Continuing the weekly arguments that 2016 was not all bad, I’ve created a series of posts designed to exonerate the year. This is the fourteenth installment in that series.
A year ago this week I rolled up on the 100-day mark of my streak of self-portraits taken and shared, including home yoga practice on the living room floor. My focus that week was stripping down to bare face, bed head, and no fancy filtering. No camouflaging of anything deemed unflattering. I resolved to let As Is be good enough. I then resolved that good enough was no longer an appropriate descriptive, so I dropped the enough part. It was better than good enough; it was simply good. I was good in 2016.
A year ago this week I wrote in my journal:
The notion of thriving is a noble one but the manifestation of thriving can look very different from one person to another. Thriving is not necessarily measured the same for all people. A satisfying day’s work and a peaceful night’s rest can be evidence of thriving for someone who doesn’t make a ton of money or enjoy any kind of rockstar status in the corporate world. Thriving is relative to what we value and what we find fulfilling.
I thrived in 2016.
A year ago this week Danielle prompted me with “It would be a miracle if…” I responded, “It would be a miracle if I recognized a miracle every day.” A year later I still catch myself mired in cynicism and needing this reminder. And yet, the fact that this statement was living inside me waiting to be manifested as wisdom is a miracle not to be missed or dismissed. I polished the diamond in 2016.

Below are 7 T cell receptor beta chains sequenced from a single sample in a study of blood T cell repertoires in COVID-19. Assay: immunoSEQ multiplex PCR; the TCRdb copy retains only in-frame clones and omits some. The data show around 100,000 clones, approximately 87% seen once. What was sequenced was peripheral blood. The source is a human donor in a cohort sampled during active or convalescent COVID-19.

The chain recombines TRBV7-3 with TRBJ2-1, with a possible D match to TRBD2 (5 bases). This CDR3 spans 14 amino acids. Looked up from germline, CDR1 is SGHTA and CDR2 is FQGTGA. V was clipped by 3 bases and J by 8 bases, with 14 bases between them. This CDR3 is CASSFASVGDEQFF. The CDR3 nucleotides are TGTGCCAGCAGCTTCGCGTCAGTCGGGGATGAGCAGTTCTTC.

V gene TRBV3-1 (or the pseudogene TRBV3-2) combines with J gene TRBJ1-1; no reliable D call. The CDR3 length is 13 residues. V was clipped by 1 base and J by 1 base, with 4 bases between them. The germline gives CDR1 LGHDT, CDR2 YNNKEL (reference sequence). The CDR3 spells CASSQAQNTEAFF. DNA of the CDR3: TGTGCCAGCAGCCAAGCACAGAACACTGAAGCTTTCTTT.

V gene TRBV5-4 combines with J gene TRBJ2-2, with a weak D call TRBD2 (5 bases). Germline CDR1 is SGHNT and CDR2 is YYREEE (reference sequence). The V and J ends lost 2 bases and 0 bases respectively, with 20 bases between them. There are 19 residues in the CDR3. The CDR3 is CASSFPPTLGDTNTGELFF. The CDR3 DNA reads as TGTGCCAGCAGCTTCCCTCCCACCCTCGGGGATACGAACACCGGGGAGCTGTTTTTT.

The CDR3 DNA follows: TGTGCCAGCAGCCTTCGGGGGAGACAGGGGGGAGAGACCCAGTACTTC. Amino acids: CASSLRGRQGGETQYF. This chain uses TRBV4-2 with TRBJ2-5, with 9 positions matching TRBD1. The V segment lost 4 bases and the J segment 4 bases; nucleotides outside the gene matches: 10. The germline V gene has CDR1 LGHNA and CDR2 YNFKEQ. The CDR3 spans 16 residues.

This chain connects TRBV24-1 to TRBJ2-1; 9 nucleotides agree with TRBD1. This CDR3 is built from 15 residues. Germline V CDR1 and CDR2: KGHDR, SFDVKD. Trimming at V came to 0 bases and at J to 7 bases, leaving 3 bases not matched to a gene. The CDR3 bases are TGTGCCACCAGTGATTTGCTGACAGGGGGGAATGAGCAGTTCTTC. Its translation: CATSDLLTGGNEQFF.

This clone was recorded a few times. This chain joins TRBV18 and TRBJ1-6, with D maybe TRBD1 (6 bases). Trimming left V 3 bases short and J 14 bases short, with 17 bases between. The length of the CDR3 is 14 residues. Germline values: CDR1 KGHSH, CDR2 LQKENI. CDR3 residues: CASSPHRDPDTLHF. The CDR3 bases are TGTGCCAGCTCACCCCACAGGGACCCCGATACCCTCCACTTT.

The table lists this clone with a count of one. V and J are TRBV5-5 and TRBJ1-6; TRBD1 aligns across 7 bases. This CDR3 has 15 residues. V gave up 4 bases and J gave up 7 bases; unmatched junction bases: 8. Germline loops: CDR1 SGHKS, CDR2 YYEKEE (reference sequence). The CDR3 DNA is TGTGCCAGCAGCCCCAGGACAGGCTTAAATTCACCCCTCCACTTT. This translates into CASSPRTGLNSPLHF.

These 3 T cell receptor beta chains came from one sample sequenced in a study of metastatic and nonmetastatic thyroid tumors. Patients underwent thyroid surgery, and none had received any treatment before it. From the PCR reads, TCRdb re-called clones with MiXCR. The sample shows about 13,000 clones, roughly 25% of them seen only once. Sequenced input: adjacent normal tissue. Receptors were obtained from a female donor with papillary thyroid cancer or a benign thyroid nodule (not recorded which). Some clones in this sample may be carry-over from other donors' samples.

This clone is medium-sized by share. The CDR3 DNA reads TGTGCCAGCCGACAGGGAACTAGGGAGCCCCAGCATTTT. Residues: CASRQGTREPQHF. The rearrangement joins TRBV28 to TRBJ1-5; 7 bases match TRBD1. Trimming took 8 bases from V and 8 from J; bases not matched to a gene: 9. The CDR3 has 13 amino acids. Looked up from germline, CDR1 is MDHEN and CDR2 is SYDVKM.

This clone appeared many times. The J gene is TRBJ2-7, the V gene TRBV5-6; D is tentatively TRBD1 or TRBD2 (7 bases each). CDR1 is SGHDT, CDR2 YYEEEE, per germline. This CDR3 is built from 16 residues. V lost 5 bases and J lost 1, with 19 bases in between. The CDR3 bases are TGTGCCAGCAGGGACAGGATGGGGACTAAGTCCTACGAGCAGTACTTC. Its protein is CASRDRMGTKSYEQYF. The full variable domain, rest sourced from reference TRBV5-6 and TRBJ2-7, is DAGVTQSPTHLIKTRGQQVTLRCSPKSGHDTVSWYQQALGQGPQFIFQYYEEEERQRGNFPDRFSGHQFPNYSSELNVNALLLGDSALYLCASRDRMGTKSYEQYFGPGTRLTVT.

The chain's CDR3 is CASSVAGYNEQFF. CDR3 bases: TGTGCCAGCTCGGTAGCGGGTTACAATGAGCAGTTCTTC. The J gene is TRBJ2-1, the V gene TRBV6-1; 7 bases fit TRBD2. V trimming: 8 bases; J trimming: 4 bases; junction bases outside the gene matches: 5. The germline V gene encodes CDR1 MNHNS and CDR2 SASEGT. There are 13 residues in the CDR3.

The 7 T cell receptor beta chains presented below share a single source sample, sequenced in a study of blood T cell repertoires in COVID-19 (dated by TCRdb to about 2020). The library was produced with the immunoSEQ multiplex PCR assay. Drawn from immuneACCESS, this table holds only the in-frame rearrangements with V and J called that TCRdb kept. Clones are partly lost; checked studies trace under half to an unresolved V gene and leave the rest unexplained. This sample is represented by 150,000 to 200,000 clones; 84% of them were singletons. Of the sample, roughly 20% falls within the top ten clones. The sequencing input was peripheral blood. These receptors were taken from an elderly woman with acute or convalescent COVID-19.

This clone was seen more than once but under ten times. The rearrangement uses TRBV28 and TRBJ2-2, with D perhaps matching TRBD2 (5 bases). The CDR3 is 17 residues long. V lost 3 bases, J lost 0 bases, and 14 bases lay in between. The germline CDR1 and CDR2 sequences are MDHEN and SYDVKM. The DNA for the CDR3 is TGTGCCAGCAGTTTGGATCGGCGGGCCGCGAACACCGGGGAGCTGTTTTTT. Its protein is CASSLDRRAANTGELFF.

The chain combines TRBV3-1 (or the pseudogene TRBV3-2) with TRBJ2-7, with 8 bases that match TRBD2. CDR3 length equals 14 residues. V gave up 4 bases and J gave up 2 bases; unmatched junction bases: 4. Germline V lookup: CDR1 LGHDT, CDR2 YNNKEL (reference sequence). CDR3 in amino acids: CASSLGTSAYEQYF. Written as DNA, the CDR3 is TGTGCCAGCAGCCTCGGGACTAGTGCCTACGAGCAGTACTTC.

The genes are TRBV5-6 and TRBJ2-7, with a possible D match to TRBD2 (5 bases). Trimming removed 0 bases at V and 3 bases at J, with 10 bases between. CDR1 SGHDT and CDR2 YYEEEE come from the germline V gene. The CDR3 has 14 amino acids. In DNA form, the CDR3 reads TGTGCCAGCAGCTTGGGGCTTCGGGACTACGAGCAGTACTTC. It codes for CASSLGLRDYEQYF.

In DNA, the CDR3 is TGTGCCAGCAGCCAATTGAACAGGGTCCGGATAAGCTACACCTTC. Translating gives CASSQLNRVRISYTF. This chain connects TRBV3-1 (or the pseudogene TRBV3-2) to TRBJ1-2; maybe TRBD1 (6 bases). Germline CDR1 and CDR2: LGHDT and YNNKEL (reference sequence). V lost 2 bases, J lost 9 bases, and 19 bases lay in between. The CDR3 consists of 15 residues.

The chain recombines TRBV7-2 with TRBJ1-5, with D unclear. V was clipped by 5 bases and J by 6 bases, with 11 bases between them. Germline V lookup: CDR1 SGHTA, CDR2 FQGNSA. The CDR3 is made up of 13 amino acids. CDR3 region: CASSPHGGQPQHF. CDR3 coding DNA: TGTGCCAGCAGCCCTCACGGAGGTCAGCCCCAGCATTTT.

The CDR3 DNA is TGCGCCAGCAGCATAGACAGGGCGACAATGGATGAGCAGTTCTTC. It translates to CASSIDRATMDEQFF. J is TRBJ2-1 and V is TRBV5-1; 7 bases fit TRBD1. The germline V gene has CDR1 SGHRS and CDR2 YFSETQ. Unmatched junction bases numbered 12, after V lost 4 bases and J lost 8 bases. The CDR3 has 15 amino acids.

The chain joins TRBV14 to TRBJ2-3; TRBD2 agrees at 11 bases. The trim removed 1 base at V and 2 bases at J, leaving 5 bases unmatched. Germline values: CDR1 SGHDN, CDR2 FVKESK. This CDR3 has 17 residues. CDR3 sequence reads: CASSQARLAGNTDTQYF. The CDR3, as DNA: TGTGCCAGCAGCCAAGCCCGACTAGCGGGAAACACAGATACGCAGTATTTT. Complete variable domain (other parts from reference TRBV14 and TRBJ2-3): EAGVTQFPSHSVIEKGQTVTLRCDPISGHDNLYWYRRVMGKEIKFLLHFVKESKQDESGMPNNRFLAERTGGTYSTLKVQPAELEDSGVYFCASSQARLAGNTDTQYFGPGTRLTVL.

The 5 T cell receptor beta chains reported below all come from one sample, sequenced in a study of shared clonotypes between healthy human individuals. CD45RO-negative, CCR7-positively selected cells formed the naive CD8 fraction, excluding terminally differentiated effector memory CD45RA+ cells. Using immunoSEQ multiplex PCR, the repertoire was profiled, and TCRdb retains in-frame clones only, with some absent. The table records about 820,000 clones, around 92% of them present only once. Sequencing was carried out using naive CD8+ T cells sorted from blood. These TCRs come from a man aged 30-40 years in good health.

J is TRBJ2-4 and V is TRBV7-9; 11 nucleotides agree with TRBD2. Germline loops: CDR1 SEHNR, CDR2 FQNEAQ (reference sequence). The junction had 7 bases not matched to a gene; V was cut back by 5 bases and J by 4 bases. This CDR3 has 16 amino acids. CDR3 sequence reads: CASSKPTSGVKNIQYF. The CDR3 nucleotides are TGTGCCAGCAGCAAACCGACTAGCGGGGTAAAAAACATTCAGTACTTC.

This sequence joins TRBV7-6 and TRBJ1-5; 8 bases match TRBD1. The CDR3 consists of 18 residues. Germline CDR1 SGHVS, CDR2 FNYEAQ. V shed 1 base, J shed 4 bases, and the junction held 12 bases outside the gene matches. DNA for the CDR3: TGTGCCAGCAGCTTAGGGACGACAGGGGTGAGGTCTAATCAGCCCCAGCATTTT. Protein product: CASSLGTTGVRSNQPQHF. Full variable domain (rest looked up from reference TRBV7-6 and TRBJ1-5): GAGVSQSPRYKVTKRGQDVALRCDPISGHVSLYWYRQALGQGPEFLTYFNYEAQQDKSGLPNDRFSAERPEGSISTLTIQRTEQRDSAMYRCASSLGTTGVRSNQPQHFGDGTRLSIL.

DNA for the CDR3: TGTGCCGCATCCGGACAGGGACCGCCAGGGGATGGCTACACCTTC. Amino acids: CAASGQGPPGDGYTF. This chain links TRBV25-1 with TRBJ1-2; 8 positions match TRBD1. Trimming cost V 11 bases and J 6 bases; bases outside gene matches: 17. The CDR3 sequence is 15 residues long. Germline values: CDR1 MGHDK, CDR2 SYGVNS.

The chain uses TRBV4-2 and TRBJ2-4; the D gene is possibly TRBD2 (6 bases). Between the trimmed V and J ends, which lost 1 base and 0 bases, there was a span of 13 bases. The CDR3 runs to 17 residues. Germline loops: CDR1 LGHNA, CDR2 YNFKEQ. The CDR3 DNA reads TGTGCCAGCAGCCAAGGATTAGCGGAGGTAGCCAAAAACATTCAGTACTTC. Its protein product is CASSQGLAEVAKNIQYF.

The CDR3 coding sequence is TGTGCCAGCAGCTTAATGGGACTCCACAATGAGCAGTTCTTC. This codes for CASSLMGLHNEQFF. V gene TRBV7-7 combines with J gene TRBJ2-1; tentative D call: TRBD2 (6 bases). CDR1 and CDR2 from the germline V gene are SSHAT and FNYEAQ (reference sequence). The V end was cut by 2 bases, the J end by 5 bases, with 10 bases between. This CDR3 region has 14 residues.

A year ago this week I was also prompted to “Name is so I can change it.” I named:
I was a catalyst for change in 2016.
A year ago this week I identified intentions for the month of April. Among them I listed:
Let the stagnant/toxic friendships go.
Let the stagnant/toxic clothing go.
Release what serves me not.
Allow myself the luxury of NOT getting it all done every day. Allow myself to thrive within my natural rhythms. Let it rise. Let it fall.
This feels significant because the intentions of most humanoids in the Spring are all about new beginnings, rebirth, doing, achievement, starting fresh, etc. and mine were all about closure, release, and contentment. I bucked the system in 2016.
A year ago this week I ran my final 10k race with the ladies pictured and many others. It would turn out to be my final road race ever. With those last 6.2 miles finished in the April sunshine, my competitive days were complete. My first race took place in 1995. My final race was run in 2016. After 21 consecutive years of running races most months out of the year, I retired. In 2016 I knew when enough was enough.
A year ago this week I struggled with my reactions to a terminally unhappy person. My struggles were amplified by the fact that I worked in very close quarters with his abiding misery, complaining, lashing out, and tantrums. When it was determined that no one could/would do anything about it, I knew change had to come from me. Coping was my responsibility. I could deal, or I could leave. I would leave a month later but in the meantime I counseled myself (in writing);
Unhappiness is his choice and his right.
Let him be. Whatever he wants to be — even unhappy.
In 2016 I learned to ride the dragons I previously tried to slay.
Oh yes, it was definitely a year of shit, chicanery, and shenanigans but the year was an important one with important things accomplished and discovered. It was not all bad.